That could still be worth doing from a GOP perspective since Corker’s bill in its current form would do little to stop Obama from making a deal. Remember, under the terms Corker agreed to with the Democrats, it would take 67 votes in the Senate to block the deal, not 67 votes to approve it, as the Constitution requires under the Treaty Clause. All Obama needs is 34 Democrats to support his final deal with Iran and the Senate’s attempt to stop it will fail. Which means, whether Rubio’s amendment is attached or not, this crappy nuclear giveaway to the mullahs is almost certainly going to happen. You could argue that it’s better that there be no Senate bill at all under those circumstances; after all, why legitimize Obama’s deal with Iran by using some perverted Senate process to make it seem like Congress is “approving” the deal when there are only thirtysomething Democratic votes for it? I’d argue, though, that having 65 or 66 votes opposing the deal is politically useful even if it doesn’t have the effect of actually blocking O. A near-supermajority composed of Republicans and Democrats who think the deal’s a bad one is a nice talking point against it, but you may not see numbers like that if Rubio’s Israel amendment passes. In fact, I can almost guarantee it: Re-read the excerpt above and you’ll find that even Republican Lindsey Graham, who’ll be onstage with Rubio at the primary debates this summer, is willing to vote no on the amendment if he fears it’ll blow up the bipartisan coalition that’s formed around Corker’s bill. That’s powerful political cover for Democrats who would otherwise be worried about opposing a demand that Iran recognize Israel’s right to exist. (“Even Republican superhawk Lindsey Graham opposed it!”) And if that’s not enough, AIPAC — yes, that AIPAC — also opposes any potential poison-pill amendments that might put Corker’s bill in jeopardy. How hard will it be for Senate Dems to defend a no vote on Rubio’s proposal when AIPAC is backing them up on it?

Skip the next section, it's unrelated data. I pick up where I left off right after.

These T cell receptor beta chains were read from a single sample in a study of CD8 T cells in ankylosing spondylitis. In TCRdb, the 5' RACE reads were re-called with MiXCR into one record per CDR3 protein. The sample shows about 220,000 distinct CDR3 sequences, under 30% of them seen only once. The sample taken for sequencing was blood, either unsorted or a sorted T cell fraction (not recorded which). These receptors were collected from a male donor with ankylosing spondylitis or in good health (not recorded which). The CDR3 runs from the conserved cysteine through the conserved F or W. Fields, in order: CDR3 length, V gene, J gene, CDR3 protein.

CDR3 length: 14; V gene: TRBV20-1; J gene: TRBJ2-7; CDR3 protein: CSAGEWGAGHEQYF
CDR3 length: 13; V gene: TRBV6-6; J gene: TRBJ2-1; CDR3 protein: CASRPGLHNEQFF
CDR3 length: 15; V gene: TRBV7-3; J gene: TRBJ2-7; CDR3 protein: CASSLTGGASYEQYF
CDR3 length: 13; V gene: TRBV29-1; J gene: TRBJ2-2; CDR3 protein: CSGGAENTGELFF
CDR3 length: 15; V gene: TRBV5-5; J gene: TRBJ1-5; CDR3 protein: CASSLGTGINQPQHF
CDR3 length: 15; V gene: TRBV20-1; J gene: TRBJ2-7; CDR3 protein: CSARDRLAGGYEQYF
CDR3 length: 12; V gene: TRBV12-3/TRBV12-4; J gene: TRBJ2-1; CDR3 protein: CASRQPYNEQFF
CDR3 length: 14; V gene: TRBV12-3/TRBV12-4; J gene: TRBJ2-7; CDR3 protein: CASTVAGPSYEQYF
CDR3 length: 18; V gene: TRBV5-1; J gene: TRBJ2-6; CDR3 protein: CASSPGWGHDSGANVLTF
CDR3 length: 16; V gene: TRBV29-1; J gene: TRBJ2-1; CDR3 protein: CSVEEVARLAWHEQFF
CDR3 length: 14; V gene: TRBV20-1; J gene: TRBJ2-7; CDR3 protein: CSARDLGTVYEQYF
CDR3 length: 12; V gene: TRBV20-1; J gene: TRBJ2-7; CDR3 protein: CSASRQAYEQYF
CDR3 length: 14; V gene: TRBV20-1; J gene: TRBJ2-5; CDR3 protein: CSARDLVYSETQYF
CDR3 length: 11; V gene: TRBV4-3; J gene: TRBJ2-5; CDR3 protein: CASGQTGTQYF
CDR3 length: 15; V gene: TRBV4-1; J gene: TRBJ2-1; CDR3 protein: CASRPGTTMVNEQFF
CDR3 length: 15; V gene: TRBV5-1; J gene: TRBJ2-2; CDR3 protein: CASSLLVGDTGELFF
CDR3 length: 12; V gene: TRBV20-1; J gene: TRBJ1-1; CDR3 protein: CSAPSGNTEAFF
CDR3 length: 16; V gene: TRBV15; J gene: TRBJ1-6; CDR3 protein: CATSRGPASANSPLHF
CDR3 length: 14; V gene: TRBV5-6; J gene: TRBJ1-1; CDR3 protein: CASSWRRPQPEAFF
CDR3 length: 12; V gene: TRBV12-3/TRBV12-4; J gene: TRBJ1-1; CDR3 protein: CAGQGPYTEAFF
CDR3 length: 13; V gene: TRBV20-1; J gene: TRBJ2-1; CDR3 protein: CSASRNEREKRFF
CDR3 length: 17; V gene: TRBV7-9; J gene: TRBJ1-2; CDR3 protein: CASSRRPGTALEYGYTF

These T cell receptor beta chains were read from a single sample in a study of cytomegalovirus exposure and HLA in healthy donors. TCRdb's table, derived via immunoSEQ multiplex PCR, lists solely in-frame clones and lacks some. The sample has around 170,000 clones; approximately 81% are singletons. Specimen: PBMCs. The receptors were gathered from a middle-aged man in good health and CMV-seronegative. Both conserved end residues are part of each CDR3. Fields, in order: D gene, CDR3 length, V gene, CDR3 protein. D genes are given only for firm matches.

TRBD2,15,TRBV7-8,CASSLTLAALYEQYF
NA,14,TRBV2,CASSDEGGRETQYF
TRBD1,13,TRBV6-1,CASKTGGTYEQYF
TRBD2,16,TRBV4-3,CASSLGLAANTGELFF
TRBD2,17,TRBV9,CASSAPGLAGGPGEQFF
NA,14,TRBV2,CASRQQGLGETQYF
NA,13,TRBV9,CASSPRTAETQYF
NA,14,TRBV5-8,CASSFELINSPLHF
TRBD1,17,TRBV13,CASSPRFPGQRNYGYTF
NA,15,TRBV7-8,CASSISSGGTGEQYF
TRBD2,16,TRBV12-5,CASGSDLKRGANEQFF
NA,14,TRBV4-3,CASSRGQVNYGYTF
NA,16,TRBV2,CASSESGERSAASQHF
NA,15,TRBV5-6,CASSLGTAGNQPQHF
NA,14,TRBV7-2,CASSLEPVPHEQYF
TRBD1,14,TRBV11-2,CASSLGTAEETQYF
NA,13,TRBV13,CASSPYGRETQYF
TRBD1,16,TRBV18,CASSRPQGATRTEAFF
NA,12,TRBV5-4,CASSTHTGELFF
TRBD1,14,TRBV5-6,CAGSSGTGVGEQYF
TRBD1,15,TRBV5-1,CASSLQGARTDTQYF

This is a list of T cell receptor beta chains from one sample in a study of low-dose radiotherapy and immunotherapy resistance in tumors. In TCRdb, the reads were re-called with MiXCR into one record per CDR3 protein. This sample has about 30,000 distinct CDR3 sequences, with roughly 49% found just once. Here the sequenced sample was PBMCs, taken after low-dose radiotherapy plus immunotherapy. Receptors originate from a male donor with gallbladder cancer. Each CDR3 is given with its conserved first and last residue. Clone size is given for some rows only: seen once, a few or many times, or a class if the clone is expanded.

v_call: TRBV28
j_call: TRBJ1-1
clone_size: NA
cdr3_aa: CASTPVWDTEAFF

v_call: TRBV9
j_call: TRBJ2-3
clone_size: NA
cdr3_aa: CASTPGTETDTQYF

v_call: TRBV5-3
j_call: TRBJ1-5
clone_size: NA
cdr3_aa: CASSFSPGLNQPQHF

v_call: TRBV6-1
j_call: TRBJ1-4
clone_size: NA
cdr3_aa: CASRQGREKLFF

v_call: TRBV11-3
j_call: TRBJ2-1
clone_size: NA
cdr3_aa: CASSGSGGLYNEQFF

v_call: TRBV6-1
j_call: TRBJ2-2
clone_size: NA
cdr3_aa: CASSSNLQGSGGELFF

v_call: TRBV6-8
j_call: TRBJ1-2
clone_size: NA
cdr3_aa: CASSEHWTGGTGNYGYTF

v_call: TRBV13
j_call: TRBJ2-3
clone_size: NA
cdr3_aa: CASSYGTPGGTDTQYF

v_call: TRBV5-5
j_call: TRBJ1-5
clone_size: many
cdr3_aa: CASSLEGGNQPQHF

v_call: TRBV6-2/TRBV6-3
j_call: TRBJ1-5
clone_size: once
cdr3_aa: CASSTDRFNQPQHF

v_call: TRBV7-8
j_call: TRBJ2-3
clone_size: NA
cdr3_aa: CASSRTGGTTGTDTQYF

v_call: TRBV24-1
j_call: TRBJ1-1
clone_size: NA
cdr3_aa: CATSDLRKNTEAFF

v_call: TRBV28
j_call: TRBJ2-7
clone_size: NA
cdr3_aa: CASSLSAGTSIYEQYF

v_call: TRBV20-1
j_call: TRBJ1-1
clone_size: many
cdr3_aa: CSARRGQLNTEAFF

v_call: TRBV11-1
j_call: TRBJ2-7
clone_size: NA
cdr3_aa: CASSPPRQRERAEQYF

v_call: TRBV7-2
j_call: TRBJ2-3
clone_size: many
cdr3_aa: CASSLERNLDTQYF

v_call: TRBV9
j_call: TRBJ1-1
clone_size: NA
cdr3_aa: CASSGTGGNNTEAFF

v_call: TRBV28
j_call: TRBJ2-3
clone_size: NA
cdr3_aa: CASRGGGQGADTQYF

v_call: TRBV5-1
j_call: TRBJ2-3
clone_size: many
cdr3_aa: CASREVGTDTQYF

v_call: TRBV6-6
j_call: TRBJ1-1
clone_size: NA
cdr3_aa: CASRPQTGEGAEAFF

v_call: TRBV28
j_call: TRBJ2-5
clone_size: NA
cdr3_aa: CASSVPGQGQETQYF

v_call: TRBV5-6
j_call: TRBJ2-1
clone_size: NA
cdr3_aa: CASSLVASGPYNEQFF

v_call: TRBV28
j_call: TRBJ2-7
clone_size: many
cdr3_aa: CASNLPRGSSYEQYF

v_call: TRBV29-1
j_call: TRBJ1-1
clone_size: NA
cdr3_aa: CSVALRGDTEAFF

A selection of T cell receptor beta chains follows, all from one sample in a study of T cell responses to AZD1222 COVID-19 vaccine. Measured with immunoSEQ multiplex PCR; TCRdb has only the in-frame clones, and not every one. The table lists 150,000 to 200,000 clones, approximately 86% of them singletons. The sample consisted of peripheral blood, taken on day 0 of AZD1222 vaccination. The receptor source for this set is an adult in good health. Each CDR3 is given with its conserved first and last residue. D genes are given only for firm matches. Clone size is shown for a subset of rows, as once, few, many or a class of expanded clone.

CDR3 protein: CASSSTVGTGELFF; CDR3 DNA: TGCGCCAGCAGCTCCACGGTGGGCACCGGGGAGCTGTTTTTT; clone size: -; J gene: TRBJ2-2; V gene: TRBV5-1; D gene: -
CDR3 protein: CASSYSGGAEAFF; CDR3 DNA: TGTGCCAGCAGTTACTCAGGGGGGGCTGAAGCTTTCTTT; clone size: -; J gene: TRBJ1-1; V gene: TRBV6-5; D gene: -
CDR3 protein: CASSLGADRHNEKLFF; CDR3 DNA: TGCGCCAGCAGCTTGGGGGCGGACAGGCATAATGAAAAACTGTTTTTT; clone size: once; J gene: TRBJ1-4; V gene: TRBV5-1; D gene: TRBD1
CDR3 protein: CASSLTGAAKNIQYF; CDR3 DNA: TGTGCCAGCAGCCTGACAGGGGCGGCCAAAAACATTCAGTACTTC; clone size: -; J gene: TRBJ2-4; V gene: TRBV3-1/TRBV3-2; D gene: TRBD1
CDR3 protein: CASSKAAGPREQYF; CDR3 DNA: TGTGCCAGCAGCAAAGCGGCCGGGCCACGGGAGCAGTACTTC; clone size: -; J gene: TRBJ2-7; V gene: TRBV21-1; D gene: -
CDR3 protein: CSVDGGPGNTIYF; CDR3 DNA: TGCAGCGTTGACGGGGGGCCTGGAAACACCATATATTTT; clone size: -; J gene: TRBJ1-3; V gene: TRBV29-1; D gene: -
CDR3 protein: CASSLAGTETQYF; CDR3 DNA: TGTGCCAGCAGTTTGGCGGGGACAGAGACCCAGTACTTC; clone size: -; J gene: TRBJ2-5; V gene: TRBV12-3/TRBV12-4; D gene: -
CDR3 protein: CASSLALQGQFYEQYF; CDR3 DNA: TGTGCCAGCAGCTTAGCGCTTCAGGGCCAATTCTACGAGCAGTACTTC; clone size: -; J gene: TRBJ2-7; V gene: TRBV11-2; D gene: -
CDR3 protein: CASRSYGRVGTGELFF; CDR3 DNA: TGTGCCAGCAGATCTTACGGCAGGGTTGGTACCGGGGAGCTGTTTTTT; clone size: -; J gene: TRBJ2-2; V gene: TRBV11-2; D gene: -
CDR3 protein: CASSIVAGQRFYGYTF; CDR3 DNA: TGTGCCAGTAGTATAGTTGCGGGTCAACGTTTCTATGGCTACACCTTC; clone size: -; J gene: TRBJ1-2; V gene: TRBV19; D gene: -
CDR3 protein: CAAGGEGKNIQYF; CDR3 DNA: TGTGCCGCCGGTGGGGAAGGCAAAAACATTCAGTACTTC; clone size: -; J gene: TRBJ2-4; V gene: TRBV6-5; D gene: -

Long story short, either Rubio’s amendment is doomed and Democrats will actually pay little political price for dooming it or Rubio’s amendment will somehow squeak through, leading the Senate to kill Corker’s bill on the final vote and leaving Congress officially with no comment on Obama’s Iran deal. I don’t see what it achieves apart from a pro-Israel feather in the cap for Rubio’s presidential campaign. If you want to get worked up about an amendment, get worked up instead at the fact that Ron Johnson’s amendment to have the Iran deal treated as a treaty for constitutional purposes — which would require two-thirds approval, just as Article II demands — failed miserably two days ago, 39/54. It was destined to be filibustered by Democrats, of course, but a party-line filibuster should have produced a final cloture vote of 54/46. Fully 12 Republicans, led by Corker and including our old friends Orrin Hatch and John McCain, voted with the Democrats in the name of protecting Corker’s bill. Disgraceful. But if they’re willing to do that, they’re probably willing to dump Rubio’s amendment too.

Via the Free Beacon, here’s Rubio defending his proposal yesterday.